Shah Mahmood Qureshi’s excellent articulation is sometimes criticised as garrulousness leading to foot-in-mouth disease. The Pakistan foreign minister has admitted that the country’s power to agitate global superpowers and Islamic powers is dwindling. After a frenetic week talking to the permanent members of the United Nations Security Council, Qureshi has told his countrymen that nobody is waiting with garlands at the Security Council headquarters in New York to welcome Pakistan’s bid to reverse India’s decisions on Jammu and Kashmir.
Qureshi has warned that even traditional supporters of Pakistan, who have used their voting rights in international bodies to support Islamabad (such as China) and friendly Islamic countries (Saudi Arabia and other Gulf countries) have other considerations. The big Islamic countries, including Turkey, are aligned with the United States in various conflicts in the Middle East, including the big confrontation with Iran. The Pakistani establishment knows that they will only act if there is the right signal from Washington.
It appears India has sensed the mood of President Donald Trump despite his temperamental tweets seeming contradictory. He is focused on Pakistan’s western neighbour Afghanistan. Trump’s foreign policy has seen quirks and twists, exasperating even friends, but it is focused on withdrawal from America’s 18-year-long war in south-central Asia. The buzz in Washington is that US troops have been told to cease combat operations.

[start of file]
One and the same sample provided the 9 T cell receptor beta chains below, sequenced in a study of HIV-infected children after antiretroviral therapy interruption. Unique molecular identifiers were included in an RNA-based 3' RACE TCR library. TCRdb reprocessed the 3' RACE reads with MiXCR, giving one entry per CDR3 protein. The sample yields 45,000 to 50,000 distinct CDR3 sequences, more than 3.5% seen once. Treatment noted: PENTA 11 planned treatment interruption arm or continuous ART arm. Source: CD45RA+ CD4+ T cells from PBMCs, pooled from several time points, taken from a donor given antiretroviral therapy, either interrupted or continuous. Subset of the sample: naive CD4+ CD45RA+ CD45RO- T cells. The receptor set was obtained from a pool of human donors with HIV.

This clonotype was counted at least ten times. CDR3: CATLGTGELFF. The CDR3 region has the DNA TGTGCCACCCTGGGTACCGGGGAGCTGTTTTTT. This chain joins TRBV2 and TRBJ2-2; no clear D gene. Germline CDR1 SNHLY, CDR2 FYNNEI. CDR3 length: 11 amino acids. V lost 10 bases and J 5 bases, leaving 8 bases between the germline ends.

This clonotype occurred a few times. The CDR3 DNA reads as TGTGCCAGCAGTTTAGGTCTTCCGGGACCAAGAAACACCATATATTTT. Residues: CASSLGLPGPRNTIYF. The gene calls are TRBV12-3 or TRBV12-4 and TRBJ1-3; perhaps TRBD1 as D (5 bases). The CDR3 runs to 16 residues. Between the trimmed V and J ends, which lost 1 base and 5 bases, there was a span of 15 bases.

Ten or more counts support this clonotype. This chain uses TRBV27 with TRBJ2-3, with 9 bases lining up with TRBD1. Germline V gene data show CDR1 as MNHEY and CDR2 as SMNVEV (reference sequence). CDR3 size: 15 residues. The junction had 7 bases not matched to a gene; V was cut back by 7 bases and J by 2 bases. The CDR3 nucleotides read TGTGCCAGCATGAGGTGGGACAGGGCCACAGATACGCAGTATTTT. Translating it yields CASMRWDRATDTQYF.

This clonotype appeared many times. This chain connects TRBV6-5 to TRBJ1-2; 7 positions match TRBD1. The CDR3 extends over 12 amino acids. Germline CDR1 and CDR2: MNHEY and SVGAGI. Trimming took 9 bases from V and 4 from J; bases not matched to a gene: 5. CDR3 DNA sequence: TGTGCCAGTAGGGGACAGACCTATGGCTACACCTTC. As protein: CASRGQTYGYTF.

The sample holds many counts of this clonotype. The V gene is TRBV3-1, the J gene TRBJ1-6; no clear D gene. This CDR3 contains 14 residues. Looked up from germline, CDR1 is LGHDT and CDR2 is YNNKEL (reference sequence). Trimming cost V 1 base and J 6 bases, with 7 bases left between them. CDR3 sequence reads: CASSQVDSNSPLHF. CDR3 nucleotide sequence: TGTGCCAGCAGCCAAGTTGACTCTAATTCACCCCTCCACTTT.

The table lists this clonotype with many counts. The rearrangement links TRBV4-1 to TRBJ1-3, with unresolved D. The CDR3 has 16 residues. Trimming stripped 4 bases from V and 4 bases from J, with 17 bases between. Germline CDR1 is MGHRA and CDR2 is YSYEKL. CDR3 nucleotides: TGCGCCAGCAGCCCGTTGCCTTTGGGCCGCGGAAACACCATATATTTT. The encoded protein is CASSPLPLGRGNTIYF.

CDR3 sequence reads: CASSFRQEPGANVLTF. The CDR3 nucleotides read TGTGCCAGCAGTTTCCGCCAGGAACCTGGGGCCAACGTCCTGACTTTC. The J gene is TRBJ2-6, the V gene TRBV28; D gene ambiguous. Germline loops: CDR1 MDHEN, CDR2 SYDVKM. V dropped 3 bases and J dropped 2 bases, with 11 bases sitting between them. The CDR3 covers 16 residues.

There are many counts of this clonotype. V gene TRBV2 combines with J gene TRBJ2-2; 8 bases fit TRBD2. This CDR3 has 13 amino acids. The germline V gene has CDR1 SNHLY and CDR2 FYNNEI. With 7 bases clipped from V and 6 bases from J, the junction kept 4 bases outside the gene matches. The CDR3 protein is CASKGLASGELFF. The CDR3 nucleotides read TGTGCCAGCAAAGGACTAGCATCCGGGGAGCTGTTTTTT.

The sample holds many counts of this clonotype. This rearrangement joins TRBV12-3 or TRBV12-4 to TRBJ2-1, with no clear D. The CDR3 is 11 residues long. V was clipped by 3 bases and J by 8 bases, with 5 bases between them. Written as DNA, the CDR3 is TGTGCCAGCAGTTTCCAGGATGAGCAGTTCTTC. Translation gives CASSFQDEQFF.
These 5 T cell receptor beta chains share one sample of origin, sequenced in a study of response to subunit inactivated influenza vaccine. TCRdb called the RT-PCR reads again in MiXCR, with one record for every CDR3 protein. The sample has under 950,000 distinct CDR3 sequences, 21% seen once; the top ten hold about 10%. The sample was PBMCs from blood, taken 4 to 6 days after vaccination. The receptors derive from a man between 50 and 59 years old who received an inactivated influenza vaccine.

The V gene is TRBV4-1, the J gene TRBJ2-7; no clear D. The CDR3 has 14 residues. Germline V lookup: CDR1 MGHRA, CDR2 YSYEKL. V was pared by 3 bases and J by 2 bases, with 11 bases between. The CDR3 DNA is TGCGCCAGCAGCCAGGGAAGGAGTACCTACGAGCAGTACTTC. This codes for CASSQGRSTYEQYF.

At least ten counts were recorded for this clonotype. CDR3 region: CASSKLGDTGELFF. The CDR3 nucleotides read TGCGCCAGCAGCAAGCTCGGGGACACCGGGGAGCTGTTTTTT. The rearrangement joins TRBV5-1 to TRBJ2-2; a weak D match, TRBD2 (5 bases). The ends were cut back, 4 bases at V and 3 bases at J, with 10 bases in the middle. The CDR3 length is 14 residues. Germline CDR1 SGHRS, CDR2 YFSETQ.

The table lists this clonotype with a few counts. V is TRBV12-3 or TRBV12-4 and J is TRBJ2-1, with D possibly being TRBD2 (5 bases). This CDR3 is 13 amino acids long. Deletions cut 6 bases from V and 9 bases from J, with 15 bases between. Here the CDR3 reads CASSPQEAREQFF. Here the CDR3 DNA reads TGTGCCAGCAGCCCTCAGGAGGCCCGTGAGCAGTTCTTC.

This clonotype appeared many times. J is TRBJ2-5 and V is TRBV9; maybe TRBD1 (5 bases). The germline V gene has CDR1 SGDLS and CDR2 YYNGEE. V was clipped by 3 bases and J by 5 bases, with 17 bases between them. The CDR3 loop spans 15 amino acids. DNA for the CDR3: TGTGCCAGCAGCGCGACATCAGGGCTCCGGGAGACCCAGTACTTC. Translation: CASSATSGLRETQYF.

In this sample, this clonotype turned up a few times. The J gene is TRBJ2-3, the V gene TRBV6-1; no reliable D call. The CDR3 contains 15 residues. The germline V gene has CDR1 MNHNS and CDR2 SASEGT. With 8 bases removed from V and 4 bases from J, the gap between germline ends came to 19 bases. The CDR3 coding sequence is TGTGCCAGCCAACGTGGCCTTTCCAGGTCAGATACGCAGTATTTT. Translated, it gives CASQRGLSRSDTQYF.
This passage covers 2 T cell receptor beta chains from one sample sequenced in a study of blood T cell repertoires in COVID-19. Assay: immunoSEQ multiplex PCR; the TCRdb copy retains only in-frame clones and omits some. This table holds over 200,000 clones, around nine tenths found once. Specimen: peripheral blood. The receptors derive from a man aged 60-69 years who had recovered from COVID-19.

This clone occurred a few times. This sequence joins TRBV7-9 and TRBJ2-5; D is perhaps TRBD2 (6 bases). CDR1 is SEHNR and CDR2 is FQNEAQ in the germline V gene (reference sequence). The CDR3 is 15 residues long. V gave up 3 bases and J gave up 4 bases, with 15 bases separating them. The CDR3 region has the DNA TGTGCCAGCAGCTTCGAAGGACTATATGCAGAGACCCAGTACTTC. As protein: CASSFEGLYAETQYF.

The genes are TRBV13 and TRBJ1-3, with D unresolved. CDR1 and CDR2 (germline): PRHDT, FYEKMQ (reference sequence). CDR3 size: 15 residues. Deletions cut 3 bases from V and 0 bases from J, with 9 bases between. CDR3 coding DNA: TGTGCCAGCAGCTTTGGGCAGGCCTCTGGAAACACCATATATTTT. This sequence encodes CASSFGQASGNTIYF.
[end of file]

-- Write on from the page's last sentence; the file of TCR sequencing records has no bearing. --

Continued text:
The withdrawal would have deep resonance in states considered to be the president’s strongholds. As Trump goes through these states, he is told that bringing the last soldier back from Afghanistan would be a definite vote-catcher. Trump wants Pakistan to focus on the transition in Kabul, without creating roadblocks through its proxies. If Prime Minister Imran Khan and the army generals manage the US objectives, then the dormant but once strong pro-Pakistan lobby in America would be activated. The Indian political and diplomatic establishment has worked on three successive US presidencies to dilute the Pakistani clout during the stable rule of prime ministers A.B. Vajpayee, Manmohan Singh and Narendra Modi.
Qureshi’s candidness is also because three permanent members of the Security Council—Russia, France and the United Kingdom—have been pro-India thanks to military and business links. China, which has a long and contentious but peaceful border with India, has not endorsed the move in Kashmir, especially as it claims Ladakh as part of it. But China has also not condemned the far-reaching decision. External Affairs Minister S. Jaishankar has followed Qureshi to Beijing to brief the Chinese, who are facing turmoil on the streets of Hong Kong.
But the feeling in the American government is that Modi needs to address the democratic issues in J&K. There are governments and politicians in western democracies who may not side with Pakistan, but would support calls to restore fundamental rights and allow democratic forces in Kashmir. Jeremy Corbyn, leader of the Labour Party in the UK, has called the Kashmir situation disturbing and said abuses are unacceptable. The challenge for the Indian government is to implement the spirit and word of Modi’s address to the nation and to substantiate his assessment that “only a handful of people” in Kashmir wanted the special status which was granted by Article 370. Only action at home, like winning over the Kashmiris and resumption of political activities, will help diplomacy.